Family of Thomas Lincoln, the “Miller”

Thomas Lincoln, the “miller,” was the father of five children, namely:

  1. Thomas
  2. John
  3. Samuel
  4. Sarah
  5. Mary

Family of Thomas Lincoln, Jr.

Thomas Lincoln, Jr., son of Thomas the “miller,” was baptized in February, 1637-38. He married Mary Austin, daughter of Jonah and Constance Austin. His will was dated May 4, 1694 (Bristol deeds, Vol. II, p. 612). To Thomas and Mary Lincoln were born children as follows:

  1. Mary, born May 12, 1652
  2. Thomas, born April 21, 1656
  3. Samuel, born May 16, 1658
  4. Jonah and Sarah, twins, born July 7, 1660
  5. Hannah, born March 15, 1663
  6. Constant, born May 16, 1665 (who married William Briggs, Jr.)
  7. Mercy, born April 3, 1670
  8. Experience

Family of Thomas Lincoln, 3rd

Thomas Lincoln, son of Thomas and Mary (Austin), was born April 21, 1656, and died in 1720. He married Mary Stacy for his first wife, and Susan, daughter of Francis Smith, for his second. His children were:

  1. Nathaniel, who married Alice Andrews
  2. Thomas, born in 1680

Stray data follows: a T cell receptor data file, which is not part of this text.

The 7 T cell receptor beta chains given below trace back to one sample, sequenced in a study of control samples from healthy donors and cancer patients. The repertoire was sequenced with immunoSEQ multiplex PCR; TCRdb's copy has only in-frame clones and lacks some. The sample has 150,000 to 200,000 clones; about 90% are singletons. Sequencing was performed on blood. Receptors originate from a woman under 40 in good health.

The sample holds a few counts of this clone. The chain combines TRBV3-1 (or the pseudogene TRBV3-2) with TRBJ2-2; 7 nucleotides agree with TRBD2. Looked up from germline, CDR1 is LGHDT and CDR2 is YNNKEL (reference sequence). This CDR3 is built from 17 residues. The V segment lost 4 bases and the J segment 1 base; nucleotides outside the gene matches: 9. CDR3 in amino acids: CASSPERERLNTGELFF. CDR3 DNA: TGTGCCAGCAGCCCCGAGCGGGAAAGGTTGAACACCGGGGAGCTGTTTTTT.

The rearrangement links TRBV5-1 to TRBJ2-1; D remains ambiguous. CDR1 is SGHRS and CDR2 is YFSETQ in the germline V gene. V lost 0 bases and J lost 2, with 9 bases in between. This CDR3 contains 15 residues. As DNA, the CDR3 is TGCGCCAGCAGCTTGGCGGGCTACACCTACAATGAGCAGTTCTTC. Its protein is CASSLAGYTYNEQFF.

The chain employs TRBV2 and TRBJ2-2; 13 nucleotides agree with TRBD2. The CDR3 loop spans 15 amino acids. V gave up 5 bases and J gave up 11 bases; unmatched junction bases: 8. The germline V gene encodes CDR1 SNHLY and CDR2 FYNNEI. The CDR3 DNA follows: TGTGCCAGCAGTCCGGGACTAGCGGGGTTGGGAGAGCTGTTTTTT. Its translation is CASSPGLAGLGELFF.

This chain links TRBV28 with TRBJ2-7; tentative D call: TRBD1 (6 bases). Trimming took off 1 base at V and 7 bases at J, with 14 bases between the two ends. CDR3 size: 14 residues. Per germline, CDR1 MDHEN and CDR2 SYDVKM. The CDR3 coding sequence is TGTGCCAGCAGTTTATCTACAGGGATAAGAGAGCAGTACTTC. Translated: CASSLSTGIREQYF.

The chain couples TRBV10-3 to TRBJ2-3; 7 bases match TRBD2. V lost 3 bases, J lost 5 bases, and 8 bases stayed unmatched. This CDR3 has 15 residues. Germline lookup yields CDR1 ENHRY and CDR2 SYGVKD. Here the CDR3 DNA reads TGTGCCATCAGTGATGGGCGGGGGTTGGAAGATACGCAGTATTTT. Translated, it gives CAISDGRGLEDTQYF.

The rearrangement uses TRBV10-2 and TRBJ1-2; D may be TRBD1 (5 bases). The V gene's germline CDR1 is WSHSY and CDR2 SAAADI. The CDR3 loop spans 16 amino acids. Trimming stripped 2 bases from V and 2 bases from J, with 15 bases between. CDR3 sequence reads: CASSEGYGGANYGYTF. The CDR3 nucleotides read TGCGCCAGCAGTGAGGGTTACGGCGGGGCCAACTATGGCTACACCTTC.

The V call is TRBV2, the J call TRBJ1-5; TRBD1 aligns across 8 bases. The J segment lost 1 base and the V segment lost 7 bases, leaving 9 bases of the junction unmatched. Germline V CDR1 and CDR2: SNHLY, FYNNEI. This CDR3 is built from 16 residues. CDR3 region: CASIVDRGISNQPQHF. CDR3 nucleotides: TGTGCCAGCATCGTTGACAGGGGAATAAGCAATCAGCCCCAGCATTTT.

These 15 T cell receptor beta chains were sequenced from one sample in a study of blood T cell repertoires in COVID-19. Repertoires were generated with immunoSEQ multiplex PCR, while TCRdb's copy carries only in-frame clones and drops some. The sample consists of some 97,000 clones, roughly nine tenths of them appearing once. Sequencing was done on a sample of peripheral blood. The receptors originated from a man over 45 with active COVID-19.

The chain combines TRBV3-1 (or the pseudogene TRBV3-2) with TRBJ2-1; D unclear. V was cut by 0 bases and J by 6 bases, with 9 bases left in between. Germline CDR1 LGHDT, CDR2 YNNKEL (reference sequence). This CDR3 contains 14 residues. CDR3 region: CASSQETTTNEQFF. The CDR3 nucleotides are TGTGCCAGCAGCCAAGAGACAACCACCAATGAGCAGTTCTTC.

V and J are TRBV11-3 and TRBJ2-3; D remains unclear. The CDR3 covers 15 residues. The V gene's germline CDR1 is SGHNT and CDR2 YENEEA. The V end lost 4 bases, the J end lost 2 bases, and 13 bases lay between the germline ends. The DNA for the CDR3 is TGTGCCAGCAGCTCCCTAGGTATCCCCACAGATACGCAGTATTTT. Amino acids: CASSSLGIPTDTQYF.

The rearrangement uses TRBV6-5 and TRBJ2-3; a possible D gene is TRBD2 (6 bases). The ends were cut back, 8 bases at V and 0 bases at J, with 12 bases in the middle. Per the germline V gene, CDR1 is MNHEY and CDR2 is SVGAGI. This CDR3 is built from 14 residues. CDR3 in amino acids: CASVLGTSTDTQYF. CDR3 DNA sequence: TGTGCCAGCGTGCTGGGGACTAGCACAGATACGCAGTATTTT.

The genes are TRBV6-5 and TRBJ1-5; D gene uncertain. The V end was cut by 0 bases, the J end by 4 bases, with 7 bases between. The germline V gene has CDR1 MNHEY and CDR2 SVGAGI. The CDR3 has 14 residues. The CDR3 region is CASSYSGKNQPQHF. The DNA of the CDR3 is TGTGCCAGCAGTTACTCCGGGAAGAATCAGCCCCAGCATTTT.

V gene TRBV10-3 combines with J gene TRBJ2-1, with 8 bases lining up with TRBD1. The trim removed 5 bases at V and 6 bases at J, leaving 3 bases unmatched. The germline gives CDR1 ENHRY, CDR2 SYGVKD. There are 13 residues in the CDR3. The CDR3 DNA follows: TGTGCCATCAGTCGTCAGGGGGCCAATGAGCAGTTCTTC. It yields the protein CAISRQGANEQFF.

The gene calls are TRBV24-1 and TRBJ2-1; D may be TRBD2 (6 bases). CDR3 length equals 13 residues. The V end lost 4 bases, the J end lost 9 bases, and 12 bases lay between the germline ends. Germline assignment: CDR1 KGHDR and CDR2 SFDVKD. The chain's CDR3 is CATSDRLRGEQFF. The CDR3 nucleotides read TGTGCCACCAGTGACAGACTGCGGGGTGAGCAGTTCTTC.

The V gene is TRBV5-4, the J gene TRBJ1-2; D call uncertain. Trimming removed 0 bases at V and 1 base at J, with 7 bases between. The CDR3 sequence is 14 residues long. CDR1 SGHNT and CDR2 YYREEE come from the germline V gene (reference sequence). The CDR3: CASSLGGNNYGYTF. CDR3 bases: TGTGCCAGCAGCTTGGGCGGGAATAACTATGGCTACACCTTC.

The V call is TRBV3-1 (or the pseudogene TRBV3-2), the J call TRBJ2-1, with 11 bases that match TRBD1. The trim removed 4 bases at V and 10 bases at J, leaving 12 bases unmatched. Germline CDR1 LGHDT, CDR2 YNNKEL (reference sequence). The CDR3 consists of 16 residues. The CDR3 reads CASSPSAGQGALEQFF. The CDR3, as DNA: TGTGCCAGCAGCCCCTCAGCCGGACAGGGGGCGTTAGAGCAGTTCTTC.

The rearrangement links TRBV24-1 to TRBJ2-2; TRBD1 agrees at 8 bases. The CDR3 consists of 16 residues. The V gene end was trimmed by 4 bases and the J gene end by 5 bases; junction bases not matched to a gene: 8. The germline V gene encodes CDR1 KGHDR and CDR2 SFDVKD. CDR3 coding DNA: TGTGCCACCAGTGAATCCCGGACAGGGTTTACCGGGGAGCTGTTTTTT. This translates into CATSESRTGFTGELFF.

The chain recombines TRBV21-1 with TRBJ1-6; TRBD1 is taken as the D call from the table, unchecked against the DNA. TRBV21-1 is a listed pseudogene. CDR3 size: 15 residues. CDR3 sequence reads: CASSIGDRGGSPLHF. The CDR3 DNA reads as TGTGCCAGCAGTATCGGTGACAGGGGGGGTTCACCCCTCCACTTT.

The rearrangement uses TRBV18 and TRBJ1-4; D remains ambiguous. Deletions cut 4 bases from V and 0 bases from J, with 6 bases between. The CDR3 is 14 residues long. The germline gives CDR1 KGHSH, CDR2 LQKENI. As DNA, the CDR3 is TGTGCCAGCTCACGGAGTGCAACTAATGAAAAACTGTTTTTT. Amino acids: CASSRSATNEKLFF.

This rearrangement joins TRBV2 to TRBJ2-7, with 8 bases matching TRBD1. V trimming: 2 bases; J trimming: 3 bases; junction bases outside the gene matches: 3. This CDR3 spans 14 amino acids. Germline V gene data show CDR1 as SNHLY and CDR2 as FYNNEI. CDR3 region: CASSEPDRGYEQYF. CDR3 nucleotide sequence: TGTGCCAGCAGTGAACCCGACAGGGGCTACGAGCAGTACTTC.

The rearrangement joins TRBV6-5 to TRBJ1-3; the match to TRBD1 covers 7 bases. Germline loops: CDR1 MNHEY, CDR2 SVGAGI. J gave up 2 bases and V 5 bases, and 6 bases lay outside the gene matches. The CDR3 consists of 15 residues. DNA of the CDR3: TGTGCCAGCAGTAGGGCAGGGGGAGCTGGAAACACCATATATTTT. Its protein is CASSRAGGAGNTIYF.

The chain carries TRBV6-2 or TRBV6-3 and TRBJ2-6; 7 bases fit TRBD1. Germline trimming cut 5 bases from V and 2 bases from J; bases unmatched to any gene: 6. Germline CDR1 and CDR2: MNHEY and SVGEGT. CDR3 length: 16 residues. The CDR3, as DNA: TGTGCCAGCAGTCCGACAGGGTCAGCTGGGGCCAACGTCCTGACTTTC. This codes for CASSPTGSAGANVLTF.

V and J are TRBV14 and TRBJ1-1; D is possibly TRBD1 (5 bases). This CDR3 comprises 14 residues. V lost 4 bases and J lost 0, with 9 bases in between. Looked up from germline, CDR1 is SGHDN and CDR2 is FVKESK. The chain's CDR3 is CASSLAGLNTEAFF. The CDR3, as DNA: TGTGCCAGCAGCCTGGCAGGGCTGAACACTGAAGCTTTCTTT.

3. Jonathan, who died Jan. 15, 1773
  4. William, who married Rebecca Walker Oct. 10, 1739
  5. Silas, who married Mercy Walker
  6. Nathan
  7. Constant, born in 1696, who died Nov. 24, 1777
  8. Hannah

Family of William Lincoln

William Lincoln, son of Thomas, was married Oct. 10, 1739, to Rebecca Walker, and their children were

  1. William
  2. Silas
  3. Nathan
  4. Tabatha

Family of William Lincoln, Jr.

William Lincoln, son of William and Rebecca, married Hannah Wade, and they became the parents of the following children:

  1. Caleb, born June 5, 1759
  2. Susanna
  3. Trepha, who married Benjamin Lincoln
  4. Rebeckah
  5. Deborah
  6. Sarah (Sally), who married Washington Lincoln, and removed to Vermont
  7. Zilphy
  8. Lurana, who married a Mr. Boole

Family of Caleb Lincoln

Caleb Lincoln, son of William and Hannah, born June 5, 1759, died in 1822. He married Mercy Thayer, who was born June 18, 1766, and died July 9, 1839. Their children were:

  1. Nellie, born in 1788, died in 1865
  2. Nancy, born in 1789, died in 1874
  3. William, born in 1790, died in 1822
  4. Betsey, born in 1792, died in 1882
  5. Hannah, born in 1793, died in 1874
  6. Leontine, born in 1796, died in 1820
  7. Maria, born in 1798, died in 1822
  8. Narcissa, born in 1800, died in 1827
  9. Caleb Martin, born Feb. 4, 1802, died Nov. 24, 1855
  10. Lorenzo, born Sept. 20, 1803, died Jan. 2, 1899
  11. Jonathan Thayer, born Oct. 17, 1805, died July 23, 1881